Kerry Properties posted a 37 percent year-on-year drop in first-half profit, as the builder controlled by the family of Shangri-La Hotel tycoon Robert Kuok saw results moderate after exceptional gains from selling two Hong Kong warehouses in the prior-year period.
The developer’s profit attributable to shareholders in the first six months of 2023 totalled HK$1.74 billion, down from HK$2.75 billion a year earlier, Kerry said Tuesday in a filing with the Hong Kong stock exchange. Underlying profit, which adjusts for one-off credits and charges, rose 15 percent from the HK$1.51 billion recorded in last year’s first half.
Revenue from property sales jumped 24 percent year-on-year to HK$2.12 billion, and hotel revenue performed even better, doubling to HK$851 million. But revenue from property rentals and other sources was flat at HK$2.5 billion, owing to foreign exchange impacts and the loss of rental revenue from the disposed warehouses.
“During this period we saw an improvement in the business environment as compared with the same period in 2022,” said chairman and CEO Kuok Khoon Hua. “However, the post-COVID recovery has fallen short of what we had expected and the property markets in both Hong Kong and the mainland remain weak.”
In his chairman’s statement, Kuok lamented the disappointing economic data out of mainland China since a brief rebound in the first quarter of 2023, even as Beijing has sought to boost the property market through measures designed to support home users and promote stability.
“Save for any impactful stimulus from the mainland government, we expect the property markets in Hong Kong and on the mainland to remain lacklustre in the foreseeable future,” he said. “Businesses and investors remain cautious and non-committal after three years of COVID-related restrictions and slower-than-expected recovery.”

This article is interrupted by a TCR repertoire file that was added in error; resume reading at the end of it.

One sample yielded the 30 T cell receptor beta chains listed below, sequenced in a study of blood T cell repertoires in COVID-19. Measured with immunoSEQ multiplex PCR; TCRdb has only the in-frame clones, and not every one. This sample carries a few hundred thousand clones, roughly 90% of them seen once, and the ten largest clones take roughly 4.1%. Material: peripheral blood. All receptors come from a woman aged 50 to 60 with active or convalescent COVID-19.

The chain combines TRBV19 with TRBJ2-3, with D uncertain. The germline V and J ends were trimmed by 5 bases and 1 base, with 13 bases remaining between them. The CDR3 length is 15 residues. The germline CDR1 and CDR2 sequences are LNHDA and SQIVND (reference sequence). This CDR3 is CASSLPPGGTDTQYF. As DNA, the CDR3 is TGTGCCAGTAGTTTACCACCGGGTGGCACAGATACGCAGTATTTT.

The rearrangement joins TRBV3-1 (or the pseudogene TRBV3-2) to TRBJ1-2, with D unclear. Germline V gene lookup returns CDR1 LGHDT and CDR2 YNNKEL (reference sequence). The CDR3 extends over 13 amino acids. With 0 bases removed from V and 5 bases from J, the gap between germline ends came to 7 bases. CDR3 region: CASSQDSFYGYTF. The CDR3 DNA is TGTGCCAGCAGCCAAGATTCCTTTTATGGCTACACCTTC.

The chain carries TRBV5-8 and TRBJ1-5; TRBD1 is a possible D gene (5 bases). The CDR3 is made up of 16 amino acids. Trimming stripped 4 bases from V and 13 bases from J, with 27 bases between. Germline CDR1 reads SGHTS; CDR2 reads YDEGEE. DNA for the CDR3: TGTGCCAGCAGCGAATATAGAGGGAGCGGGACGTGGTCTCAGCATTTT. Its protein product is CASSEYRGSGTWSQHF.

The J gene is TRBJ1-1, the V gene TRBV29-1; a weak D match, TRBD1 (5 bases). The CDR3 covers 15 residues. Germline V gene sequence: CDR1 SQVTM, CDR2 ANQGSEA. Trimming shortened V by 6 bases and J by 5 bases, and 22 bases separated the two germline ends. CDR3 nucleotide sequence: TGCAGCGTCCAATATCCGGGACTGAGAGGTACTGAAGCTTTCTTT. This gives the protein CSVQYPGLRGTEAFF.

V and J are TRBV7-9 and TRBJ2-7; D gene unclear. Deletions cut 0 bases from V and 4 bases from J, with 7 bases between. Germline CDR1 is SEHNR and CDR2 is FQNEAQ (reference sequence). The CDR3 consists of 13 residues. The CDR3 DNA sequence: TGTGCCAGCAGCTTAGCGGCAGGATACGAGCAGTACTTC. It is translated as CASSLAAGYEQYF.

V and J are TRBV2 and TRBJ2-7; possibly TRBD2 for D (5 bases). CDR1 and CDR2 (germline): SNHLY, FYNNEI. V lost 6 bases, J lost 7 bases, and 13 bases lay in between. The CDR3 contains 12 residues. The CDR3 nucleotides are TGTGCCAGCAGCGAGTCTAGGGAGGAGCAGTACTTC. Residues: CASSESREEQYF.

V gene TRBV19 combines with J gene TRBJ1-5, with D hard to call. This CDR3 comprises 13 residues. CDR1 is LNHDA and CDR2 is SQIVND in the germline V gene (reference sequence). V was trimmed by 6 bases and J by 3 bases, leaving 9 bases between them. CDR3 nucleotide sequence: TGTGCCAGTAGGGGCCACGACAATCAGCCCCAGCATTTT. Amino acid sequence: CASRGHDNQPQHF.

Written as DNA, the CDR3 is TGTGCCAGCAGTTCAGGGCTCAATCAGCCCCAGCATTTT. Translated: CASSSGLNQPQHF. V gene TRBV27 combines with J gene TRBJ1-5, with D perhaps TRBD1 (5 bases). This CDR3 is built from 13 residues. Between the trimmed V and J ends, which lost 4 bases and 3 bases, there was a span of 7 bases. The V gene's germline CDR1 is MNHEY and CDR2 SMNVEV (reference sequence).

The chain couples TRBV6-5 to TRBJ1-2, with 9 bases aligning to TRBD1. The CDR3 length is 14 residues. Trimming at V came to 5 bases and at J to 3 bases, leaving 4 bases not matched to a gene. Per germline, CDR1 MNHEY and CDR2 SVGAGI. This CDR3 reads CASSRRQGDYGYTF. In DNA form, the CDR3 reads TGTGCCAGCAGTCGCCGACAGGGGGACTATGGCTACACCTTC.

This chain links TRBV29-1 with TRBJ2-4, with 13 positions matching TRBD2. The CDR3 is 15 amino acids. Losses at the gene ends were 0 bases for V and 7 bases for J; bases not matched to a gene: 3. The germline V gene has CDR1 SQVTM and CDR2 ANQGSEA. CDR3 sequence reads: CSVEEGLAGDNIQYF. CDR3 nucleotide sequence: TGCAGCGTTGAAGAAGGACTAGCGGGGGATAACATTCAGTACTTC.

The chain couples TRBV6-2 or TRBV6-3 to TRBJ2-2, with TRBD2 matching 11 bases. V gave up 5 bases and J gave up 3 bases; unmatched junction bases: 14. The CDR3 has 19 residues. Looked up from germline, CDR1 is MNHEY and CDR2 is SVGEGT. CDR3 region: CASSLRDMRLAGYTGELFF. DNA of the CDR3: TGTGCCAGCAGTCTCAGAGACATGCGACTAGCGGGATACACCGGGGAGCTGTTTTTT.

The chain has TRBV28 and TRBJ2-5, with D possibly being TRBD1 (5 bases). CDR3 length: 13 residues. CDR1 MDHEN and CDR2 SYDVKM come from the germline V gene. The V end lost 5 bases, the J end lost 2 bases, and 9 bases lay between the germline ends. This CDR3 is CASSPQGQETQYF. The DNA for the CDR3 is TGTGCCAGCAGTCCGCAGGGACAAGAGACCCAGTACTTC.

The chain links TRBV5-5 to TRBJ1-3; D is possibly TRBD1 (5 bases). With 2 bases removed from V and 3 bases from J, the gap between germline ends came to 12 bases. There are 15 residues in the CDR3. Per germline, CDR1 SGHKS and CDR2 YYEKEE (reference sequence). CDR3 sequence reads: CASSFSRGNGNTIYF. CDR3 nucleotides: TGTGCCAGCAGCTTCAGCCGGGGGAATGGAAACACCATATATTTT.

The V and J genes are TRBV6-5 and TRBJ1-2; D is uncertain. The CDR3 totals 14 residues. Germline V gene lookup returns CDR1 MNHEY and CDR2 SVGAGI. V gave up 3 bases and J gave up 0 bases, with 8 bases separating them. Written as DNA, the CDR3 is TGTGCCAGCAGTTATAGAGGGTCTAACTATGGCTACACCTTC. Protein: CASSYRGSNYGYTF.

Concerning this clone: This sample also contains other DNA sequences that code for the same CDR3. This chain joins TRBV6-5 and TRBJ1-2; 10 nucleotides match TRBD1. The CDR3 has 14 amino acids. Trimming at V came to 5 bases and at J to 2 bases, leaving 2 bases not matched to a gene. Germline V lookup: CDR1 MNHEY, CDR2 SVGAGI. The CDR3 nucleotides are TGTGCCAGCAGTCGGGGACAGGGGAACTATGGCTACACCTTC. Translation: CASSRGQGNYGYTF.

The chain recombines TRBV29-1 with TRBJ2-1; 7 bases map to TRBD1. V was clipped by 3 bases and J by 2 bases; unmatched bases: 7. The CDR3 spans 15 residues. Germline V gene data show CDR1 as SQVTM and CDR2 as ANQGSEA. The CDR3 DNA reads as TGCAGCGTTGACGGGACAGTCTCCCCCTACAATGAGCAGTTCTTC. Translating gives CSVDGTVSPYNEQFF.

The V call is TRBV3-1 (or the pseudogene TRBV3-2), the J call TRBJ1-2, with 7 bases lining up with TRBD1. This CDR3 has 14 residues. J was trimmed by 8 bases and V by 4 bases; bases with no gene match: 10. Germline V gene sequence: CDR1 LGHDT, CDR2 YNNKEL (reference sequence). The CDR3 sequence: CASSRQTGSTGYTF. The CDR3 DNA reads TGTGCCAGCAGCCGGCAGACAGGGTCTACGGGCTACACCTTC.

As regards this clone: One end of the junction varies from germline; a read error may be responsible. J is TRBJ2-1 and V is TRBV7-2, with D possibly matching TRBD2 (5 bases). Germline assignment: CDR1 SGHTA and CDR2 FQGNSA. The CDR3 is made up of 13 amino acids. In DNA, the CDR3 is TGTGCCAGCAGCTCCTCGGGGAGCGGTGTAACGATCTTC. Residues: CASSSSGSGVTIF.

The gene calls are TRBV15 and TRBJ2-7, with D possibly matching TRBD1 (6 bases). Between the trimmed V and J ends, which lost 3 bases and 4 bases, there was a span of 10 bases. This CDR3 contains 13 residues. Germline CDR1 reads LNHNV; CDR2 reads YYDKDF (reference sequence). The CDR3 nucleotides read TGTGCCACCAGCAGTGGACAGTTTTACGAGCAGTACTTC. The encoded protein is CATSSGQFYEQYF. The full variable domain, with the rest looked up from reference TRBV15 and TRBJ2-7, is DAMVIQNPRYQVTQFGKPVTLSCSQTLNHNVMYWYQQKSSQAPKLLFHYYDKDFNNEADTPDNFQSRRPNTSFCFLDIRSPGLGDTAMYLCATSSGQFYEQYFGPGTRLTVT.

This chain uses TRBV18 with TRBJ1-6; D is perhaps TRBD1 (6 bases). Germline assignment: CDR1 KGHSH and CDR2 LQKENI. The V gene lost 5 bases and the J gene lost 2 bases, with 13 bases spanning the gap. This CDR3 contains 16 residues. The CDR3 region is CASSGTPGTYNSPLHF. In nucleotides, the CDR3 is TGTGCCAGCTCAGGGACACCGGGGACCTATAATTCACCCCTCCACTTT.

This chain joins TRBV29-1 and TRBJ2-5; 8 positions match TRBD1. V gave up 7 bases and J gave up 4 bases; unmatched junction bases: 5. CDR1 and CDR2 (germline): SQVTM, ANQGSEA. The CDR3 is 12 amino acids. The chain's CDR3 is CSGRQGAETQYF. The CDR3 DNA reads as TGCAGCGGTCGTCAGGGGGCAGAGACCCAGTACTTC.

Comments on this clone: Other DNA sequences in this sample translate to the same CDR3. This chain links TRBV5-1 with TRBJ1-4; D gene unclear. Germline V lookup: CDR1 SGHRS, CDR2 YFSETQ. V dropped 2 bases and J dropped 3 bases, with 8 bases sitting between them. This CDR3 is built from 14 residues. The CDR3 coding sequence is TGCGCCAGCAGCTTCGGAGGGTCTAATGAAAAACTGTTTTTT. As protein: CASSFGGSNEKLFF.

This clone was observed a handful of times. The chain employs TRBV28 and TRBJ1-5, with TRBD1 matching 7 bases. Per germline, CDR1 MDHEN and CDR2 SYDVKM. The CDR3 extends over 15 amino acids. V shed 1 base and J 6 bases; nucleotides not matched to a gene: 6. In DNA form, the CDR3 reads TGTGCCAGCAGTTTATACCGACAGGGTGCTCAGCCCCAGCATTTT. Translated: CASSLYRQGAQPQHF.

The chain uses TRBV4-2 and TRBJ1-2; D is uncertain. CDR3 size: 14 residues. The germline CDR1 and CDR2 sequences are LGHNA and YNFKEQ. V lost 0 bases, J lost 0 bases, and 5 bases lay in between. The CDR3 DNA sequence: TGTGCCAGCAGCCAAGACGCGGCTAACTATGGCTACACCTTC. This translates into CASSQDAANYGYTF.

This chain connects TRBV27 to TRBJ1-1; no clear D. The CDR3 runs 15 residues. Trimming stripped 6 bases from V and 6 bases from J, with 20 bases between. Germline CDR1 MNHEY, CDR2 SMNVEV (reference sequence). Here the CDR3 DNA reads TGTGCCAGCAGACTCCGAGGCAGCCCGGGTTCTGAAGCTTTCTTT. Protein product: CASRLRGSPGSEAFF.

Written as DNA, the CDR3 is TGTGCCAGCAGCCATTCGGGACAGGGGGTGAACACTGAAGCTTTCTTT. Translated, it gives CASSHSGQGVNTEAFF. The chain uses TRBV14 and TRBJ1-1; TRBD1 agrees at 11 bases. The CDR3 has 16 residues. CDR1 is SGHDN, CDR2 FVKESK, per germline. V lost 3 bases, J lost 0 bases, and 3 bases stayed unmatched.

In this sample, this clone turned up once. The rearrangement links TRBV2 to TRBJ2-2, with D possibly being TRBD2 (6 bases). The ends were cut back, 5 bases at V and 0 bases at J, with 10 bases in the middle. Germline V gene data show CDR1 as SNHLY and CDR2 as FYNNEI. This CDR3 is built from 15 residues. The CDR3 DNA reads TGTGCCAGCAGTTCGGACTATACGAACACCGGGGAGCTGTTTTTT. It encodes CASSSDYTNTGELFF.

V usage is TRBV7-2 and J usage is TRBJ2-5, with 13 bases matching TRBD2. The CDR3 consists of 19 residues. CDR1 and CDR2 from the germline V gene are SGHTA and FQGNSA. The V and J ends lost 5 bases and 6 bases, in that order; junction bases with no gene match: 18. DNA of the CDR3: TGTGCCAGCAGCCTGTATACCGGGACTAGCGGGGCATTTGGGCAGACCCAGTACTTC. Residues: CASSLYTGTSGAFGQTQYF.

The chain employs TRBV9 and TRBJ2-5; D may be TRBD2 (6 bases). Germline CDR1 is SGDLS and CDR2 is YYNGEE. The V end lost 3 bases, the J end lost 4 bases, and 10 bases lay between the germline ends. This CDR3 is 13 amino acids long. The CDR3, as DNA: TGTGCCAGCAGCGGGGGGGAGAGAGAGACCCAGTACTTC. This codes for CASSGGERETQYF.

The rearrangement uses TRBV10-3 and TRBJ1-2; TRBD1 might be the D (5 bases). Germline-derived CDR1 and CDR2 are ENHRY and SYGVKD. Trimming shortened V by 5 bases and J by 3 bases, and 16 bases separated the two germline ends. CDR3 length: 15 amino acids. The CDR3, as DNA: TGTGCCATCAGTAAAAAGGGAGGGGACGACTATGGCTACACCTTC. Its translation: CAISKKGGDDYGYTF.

In Hong Kong, meanwhile, higher interest rates have translated into higher costs of homeownership, dampening the sentiment of the residential market, said Kuok, who is Robert Kuok’s youngest son.
Kerry nonetheless delivered what it termed a “decent” performance in the first half of the year, with development properties well received in Hong Kong, Hangzhou and Shanghai. The retail and office portfolio delivered steady rental income as hotels felt the updraft from resumed business activities and leisure travel.
“While we remain positive on the longer-term fundamentals of both markets, we recognise that sentiment and market confidence will need more time to rebuild,” the chairman said. “In line with our more cautious approach, we will be focusing on delivering projects under development, asset optimisation, and delaying all unnecessary capital expenditure.”
Kerry’s own long-term plans include a project set to provide nearly 93 football fields of finished space in Shanghai’s Huangpu district, in what would be the company’s largest development to date in mainland China.
Kerry this month officially commenced construction of its Kerry Jinling Road project, which will span 663,000 square metres (7.2 million square feet) of office, residential, retail and hotel space near the city’s Yu Garden landmark.
The development occupies 10 adjoining plots along East Jinling Road acquired by Kerry in a pair of separate government tenders in June and January of last year. The company spent a total of RMB 22.1 billion (now $3 billion) to assemble the 216,000 square metre site, or the equivalent of RMB 33,303 per square metre of gross floor area.
“This project will strengthen the group’s development properties pipeline for good medium-term profits, and fortify its investment properties portfolio in metropolitan Shanghai by increasing its stable recurrent revenue base in the long term,” Kerry said in Tuesday’s filing.